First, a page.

Guelzo argues, and quite convincingly I might add, that the Civil War led Lincoln to apply his view of “providence” to the political decisions he made as POTUS.  This was particularly the case in his decision to issue the Emancipation Proclamation.  The Proclamation was issued days after the Union victory at the Battle of Antietam.  In a cabinet meeting following the battle, Lincoln uttered what Guelzo calls “the most astounding remarks any of [the members of his cabinet] had ever heard him make.”  Lincoln told the cabinet that he had become convinced that if the Union won at Antietam he would consider it an indication of the “divine will and that it was his duty to move forward in the cause of emancipation.” (p.341).  He added, “God had decided this question in favor of the slaves.”  Indeed, the Emancipation Proclamation changed the course of the war.  The Proclamation made it a war that was less about preserving the Union and more about freeing the slaves.  It could be argued that it was the turning point of the Civil War.  And Lincoln made his decision by somehow interpreting (with much certainty) the providence of God.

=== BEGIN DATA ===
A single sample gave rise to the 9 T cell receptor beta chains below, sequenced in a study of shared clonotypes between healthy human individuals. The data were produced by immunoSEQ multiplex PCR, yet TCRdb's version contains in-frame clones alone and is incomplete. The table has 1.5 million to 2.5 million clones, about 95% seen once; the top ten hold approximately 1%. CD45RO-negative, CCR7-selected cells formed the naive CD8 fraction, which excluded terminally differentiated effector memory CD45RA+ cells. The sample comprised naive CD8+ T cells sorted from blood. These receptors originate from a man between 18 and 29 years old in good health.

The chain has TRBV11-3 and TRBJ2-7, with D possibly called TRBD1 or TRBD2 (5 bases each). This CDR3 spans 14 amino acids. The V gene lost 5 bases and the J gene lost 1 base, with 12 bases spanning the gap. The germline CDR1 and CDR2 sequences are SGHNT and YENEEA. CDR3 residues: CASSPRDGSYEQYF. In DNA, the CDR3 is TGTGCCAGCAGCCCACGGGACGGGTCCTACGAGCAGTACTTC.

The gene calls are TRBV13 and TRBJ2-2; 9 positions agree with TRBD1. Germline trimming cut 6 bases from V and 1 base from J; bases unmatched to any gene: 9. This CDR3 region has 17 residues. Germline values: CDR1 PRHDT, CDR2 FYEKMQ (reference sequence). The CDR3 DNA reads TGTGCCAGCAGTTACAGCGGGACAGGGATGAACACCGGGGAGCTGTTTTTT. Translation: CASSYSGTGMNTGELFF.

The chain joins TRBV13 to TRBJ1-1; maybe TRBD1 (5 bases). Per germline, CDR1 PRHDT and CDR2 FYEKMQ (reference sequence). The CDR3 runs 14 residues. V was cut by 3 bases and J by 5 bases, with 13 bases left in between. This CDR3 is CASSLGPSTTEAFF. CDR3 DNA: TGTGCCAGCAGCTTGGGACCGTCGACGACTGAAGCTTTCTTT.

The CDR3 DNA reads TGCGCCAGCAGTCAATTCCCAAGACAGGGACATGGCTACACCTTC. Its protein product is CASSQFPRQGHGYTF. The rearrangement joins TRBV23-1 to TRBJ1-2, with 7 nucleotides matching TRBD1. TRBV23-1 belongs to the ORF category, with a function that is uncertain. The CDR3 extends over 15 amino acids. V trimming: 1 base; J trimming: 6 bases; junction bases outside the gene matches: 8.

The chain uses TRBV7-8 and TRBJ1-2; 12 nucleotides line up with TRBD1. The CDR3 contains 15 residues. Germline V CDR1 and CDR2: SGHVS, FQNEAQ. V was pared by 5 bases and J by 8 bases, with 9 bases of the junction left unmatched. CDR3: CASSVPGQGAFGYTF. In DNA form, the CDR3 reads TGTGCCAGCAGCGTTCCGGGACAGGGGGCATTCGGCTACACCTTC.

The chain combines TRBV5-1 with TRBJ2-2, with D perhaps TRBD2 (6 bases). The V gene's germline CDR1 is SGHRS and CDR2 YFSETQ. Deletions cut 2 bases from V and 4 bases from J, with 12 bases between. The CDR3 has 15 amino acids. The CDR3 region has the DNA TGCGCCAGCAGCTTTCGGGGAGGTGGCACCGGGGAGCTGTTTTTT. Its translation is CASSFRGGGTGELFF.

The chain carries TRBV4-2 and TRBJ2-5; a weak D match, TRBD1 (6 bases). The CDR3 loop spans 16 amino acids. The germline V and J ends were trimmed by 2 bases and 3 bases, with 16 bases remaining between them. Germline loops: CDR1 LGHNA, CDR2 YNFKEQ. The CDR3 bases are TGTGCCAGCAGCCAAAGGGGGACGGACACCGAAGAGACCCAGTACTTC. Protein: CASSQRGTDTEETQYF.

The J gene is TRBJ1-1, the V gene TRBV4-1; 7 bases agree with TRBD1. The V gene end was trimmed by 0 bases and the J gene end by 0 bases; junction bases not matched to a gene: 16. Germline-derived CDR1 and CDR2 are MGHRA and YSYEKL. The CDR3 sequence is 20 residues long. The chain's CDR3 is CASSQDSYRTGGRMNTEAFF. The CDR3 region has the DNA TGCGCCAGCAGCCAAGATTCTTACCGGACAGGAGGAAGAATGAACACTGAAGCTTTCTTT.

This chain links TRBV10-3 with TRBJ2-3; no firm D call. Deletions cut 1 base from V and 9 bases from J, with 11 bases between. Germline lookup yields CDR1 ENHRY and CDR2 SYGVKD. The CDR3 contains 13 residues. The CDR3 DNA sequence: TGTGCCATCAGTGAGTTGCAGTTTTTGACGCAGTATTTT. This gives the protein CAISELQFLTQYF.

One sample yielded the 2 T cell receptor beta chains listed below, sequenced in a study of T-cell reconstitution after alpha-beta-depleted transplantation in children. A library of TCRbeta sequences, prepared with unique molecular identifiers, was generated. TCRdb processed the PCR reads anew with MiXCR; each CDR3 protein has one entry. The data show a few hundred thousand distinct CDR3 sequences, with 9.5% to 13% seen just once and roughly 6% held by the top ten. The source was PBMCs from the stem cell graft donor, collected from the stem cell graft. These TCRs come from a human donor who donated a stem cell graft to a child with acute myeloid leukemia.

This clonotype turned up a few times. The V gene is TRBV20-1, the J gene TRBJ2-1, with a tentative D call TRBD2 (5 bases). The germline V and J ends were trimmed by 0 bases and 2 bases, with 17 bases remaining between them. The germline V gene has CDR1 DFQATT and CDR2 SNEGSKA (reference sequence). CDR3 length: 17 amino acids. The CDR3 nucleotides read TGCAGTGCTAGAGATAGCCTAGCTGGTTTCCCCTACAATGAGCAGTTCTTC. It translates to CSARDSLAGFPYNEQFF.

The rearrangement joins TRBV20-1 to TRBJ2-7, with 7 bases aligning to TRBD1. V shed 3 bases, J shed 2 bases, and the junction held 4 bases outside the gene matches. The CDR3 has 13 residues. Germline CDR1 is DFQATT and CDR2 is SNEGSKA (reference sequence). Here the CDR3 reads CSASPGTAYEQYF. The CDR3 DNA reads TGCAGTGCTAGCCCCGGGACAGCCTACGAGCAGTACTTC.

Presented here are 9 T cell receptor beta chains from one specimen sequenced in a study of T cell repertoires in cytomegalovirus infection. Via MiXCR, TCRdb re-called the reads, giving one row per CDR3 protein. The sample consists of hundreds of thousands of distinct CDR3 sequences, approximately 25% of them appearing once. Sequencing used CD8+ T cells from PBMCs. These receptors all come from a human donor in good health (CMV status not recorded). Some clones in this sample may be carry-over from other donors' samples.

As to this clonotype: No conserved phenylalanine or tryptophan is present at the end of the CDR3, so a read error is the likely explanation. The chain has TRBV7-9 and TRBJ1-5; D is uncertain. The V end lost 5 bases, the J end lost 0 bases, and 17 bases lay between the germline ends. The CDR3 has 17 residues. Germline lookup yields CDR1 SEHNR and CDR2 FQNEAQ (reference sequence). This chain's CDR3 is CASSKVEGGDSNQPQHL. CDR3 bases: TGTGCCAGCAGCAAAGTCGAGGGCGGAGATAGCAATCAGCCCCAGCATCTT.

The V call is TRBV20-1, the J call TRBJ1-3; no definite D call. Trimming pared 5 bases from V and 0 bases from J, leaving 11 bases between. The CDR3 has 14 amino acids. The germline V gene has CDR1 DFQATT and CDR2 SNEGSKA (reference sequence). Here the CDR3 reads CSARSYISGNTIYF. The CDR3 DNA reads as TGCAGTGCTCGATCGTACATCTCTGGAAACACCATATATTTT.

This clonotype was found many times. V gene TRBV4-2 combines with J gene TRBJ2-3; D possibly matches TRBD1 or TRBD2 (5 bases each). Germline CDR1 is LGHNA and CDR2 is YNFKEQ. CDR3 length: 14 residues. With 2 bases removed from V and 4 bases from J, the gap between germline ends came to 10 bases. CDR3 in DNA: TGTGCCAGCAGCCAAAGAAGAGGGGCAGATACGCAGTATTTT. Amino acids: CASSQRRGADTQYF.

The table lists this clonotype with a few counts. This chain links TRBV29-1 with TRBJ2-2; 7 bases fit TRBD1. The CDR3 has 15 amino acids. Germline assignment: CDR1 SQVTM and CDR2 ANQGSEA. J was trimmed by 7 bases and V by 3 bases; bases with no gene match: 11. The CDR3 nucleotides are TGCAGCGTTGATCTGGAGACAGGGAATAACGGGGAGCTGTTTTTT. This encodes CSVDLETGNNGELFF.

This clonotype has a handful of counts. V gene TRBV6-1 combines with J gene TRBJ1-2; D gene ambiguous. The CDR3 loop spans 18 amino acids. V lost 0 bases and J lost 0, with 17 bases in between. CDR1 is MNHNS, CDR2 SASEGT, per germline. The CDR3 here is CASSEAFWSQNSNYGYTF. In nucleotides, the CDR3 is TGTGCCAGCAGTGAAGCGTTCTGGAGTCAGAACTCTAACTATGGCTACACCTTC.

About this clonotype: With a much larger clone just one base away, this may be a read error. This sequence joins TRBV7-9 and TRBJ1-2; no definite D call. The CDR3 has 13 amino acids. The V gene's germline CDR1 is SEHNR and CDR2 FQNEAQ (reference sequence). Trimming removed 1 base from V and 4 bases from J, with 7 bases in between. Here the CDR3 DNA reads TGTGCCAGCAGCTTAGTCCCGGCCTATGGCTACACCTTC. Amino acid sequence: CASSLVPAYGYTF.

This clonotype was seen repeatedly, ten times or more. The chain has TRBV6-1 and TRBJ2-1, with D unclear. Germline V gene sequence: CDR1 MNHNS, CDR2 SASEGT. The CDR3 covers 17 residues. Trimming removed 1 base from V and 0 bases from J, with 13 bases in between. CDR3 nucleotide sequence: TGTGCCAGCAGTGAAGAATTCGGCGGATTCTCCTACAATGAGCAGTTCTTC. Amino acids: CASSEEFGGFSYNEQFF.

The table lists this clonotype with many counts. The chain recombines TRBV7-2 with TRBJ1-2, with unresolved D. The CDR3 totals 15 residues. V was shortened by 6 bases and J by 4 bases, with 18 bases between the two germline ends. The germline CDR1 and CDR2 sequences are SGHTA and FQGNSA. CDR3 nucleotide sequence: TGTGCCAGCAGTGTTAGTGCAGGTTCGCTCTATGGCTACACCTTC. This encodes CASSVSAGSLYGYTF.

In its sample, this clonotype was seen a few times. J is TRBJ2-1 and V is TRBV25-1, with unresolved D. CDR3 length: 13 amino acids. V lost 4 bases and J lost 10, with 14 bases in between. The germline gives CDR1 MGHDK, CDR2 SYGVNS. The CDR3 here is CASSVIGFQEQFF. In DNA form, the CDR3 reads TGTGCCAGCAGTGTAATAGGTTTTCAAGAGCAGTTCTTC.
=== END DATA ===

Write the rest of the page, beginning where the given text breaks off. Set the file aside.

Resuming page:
After class, a student asked me if I thought a United States President could get away with this kind of presidential leadership today.  What if George W. Bush, Barack Obama, or Donald Trump made a republic-altering decision and said that it was based upon his reading of God’s providence? (Bush came close on numerous occasions).  There would be many evangelicals who might love such a claim.  But most Americans, including many evangelicals who believe in the providence of God but do believe we can know God’s will in every matter on this side of eternity, would think that such a decision-making process might be the height of presidential incompetence.

Masur: Abraham Lincoln Salvaged the Thomas Jefferson “We Desire from the One Who Lived”

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Rutgers University historian Louis Masur argues that Abraham Lincoln took a document written by a Virginia slaveholder and used it to advance a free society.

Here is a taste of his piece at The American Scholar:

It took Lincoln to salvage the Jefferson we desire from the one who lived. Lincoln grounded his understanding of the nation on the Declaration of Independence and argued time and again that the phrase all men are created equal included blacks. “All honor to Jefferson,” proclaimed Lincoln. The Declaration “set up a standard maxim for free society . . . constantly looked to, constantly labored for, and even though never perfectly attained, constantly approximated and thereby constantly spreading and deepening its influence, and augmenting the happiness and value of life to all people, of all colors, everywhere.”